ST. LOUIS -- What the distant future holds for Adam Wainwright, neither he nor the Cardinals will say. Fact is, neither he nor the Cardinals know. When it comes to Wainwright, all of the larger questions remain uncertain: whether the 37-year-old will return next season, whether he'll even play at
ST. LOUIS -- What the distant future holds for Adam Wainwright, neither he nor the Cardinals will say. Fact is, neither he nor the Cardinals know. When it comes to Wainwright, all of the larger questions remain uncertain: whether the 37-year-old will return next season, whether he'll even play at all, whether Saturday marked his final start in a Cardinals uniform at Busch Stadium.
What they do know is that Wainwright is healthy. And that when healthy, he can still be effective. That much was plain to see long before Wainwright walked off the mound Saturday to a standing ovation, on the hook for four tough-luck runs. By the time the Cardinals rallied for a 5-4 win in 10 innings over the Giants, the veteran righty's latest effort had pushed the narrative to when -- not how or if -- he'll contribute next.
"I think we can put the speculation over whether he's going to start again to rest," Cardinals manager Mike Shildt said. "I'd love to see him in the playoffs pitching at Busch."
Though that could happen, the reality is Wainwright is not assured another regular-season game in St. Louis, where he's spent his entire career. His next start figures to come at Wrigley Field on the final weekend of the season. Whether there is a postseason game to start at Busch this October, and whether he starts it, are unknown. If there isn't, Wainwright, after years of arm trouble and at the end of a five-year, $98 million contract, is far from a lock be back.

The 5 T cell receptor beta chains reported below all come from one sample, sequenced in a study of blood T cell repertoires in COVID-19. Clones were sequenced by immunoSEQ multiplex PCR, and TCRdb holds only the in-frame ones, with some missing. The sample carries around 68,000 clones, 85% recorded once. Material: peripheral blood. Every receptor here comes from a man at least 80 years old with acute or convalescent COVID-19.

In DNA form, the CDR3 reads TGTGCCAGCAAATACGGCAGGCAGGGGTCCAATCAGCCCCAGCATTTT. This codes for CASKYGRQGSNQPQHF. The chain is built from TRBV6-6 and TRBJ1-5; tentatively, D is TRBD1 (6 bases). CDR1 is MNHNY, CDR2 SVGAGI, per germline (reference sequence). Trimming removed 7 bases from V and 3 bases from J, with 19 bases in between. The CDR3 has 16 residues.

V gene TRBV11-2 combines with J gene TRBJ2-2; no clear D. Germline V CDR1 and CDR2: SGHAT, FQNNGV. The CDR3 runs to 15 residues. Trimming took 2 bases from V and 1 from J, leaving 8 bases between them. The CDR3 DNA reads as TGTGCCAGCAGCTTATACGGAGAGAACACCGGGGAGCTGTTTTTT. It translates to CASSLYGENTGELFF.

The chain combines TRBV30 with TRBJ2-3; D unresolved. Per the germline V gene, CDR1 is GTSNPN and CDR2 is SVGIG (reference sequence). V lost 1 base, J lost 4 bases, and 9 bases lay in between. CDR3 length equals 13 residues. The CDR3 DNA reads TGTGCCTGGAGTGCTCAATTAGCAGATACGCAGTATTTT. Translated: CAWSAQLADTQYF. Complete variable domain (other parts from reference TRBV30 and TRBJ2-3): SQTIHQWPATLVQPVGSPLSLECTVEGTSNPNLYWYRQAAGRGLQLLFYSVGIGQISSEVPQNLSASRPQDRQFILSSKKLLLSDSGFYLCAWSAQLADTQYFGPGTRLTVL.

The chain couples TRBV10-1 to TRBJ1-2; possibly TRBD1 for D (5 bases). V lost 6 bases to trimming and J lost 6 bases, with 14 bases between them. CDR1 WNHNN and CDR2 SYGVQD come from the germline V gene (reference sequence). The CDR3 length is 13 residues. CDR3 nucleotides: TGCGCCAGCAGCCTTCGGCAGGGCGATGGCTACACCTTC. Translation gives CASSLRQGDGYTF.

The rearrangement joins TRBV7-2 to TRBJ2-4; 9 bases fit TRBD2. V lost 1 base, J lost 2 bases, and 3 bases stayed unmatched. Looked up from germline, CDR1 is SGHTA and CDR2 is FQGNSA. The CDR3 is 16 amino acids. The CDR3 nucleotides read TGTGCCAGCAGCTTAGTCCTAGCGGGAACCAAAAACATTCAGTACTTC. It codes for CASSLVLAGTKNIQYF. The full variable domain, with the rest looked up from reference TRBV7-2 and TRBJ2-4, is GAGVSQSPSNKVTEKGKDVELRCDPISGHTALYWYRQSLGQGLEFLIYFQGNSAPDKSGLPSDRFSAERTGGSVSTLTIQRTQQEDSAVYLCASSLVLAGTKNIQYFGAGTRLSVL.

But that's a possibility Wainwright said "didn't weigh on me at all," as he toed the rubber Saturday afternoon. And for much of it, he looked like his old self. Fresh off six scoreless innings last weekend against the Dodgers, Wainwright held the Giants largely in check for six more. Though he was eventually tagged with four earned runs after a series of bloops and two errors soured his line, Wainwright reasserted himself as an X-factor, not a nostalgia act, of the Cards' stretch run.
"That's probably the softest four runs I've ever given up. That was incredible," Wainwright said. "I know there was some rotten luck going on there, but I threw the ball well. I was probably one batter away from throwing seven innings with one run."
The numbers back up Wainwright's sentiment. Of the eight hits he allowed, none passed Statcast™'s 95-mph threshold as being "hard hit." The two that set up the Giants' three-run seventh registered at 83 mph (Hunter Pence single) and 68 mph (Alen Hanson single). Wainwright was also hurt by errors from Marcell Ozuna and Harrison Bader, the latter occurring on Aramis Garcia's game-tying single to center, and allowed Garcia to move up to second.
Wainwright struck out six, walked none and hasn't allowed a home run in either of his last two starts. He's struck out 15 -- and elicited 15 swing-and-misses with his curveball -- over those outings.
"He made quality pitches, that's why you're comfortable sending him back out there, comfortable giving him the moment," Shildt said.
Uncertainty cast aside, he's confident he'll have more moments in the ballpark he's always called home.
"Could have been [my last game at Busch], you never know," Wainwright said. "But maybe it's not, because I didn't feel like it was. I feel like I have a few more starts in the postseason here that are going to be pretty special."
Joe Trezza is a reporter for MLB.com. Follow him on Twitter at @joetrezz.